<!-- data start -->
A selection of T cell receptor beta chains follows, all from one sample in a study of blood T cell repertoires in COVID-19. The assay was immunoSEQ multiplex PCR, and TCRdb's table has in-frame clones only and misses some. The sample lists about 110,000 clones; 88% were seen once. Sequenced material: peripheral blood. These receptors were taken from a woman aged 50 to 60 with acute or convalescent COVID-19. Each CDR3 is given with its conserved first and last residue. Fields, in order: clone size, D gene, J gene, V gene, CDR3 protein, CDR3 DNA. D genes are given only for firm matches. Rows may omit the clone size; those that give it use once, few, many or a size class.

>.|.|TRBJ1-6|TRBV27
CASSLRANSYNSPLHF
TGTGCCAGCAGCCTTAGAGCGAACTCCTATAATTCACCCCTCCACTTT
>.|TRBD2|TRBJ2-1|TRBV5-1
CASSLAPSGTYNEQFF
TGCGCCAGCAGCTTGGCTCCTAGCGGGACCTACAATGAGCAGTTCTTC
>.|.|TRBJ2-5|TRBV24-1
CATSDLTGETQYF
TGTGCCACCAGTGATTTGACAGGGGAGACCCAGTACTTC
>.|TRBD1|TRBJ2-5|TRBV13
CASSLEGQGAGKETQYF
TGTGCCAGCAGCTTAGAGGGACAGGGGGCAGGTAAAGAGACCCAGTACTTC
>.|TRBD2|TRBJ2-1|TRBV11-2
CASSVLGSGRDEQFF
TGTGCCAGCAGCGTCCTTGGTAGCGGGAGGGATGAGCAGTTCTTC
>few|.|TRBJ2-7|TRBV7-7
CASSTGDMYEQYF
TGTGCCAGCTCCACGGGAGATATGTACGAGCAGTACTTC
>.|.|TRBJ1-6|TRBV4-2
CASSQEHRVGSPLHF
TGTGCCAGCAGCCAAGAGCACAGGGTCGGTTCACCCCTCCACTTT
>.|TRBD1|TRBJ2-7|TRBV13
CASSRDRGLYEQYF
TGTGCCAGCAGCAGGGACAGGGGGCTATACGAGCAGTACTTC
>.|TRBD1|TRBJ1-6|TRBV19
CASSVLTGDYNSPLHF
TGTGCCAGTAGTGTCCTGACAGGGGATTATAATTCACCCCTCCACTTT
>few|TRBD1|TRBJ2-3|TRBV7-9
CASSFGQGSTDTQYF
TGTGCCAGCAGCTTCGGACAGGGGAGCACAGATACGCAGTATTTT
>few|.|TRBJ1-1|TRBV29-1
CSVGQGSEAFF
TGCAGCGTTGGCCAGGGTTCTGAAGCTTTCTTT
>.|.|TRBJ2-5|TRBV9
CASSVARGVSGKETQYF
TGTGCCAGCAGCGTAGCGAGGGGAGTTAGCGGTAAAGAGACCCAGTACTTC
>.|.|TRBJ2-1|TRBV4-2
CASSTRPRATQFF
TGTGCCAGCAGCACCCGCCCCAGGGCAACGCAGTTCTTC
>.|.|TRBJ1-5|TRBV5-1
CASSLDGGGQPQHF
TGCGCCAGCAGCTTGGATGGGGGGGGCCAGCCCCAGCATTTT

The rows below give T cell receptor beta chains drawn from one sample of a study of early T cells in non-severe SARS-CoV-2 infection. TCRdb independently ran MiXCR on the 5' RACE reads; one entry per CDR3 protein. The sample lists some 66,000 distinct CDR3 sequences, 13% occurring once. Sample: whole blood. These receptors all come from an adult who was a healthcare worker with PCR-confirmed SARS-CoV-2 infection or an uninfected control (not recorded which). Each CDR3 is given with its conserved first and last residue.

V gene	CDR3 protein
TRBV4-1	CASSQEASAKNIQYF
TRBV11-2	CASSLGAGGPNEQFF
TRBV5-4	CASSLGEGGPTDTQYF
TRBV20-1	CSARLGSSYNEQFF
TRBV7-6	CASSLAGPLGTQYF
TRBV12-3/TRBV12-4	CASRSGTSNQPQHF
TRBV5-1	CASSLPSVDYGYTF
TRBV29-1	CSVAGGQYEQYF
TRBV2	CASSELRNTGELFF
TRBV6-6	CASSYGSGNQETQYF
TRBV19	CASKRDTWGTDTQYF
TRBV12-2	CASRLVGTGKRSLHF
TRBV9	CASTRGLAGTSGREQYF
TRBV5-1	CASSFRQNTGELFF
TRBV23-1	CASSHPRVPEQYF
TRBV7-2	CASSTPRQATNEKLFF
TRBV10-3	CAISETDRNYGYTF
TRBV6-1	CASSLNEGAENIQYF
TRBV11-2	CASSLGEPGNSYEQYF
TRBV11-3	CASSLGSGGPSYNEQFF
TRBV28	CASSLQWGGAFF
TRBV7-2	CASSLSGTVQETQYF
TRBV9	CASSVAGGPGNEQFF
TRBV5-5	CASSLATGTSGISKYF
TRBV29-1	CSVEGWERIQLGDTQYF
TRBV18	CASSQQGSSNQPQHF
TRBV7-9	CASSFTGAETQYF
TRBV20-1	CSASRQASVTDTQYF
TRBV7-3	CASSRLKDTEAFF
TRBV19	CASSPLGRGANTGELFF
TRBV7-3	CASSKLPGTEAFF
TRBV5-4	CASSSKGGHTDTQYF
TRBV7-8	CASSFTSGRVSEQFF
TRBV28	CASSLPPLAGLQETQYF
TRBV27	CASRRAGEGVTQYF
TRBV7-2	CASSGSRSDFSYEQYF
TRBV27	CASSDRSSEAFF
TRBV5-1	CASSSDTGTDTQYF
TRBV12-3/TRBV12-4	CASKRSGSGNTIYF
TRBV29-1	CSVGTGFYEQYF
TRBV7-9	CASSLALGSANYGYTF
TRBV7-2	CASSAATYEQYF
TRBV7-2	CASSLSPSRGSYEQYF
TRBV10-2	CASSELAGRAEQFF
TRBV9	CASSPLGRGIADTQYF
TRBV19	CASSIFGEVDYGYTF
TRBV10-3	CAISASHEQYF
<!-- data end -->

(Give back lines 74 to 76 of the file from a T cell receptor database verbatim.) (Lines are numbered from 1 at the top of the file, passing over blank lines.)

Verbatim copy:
TRBV7-3	CASSRLKDTEAFF
TRBV19	CASSPLGRGANTGELFF
TRBV7-3	CASSKLPGTEAFF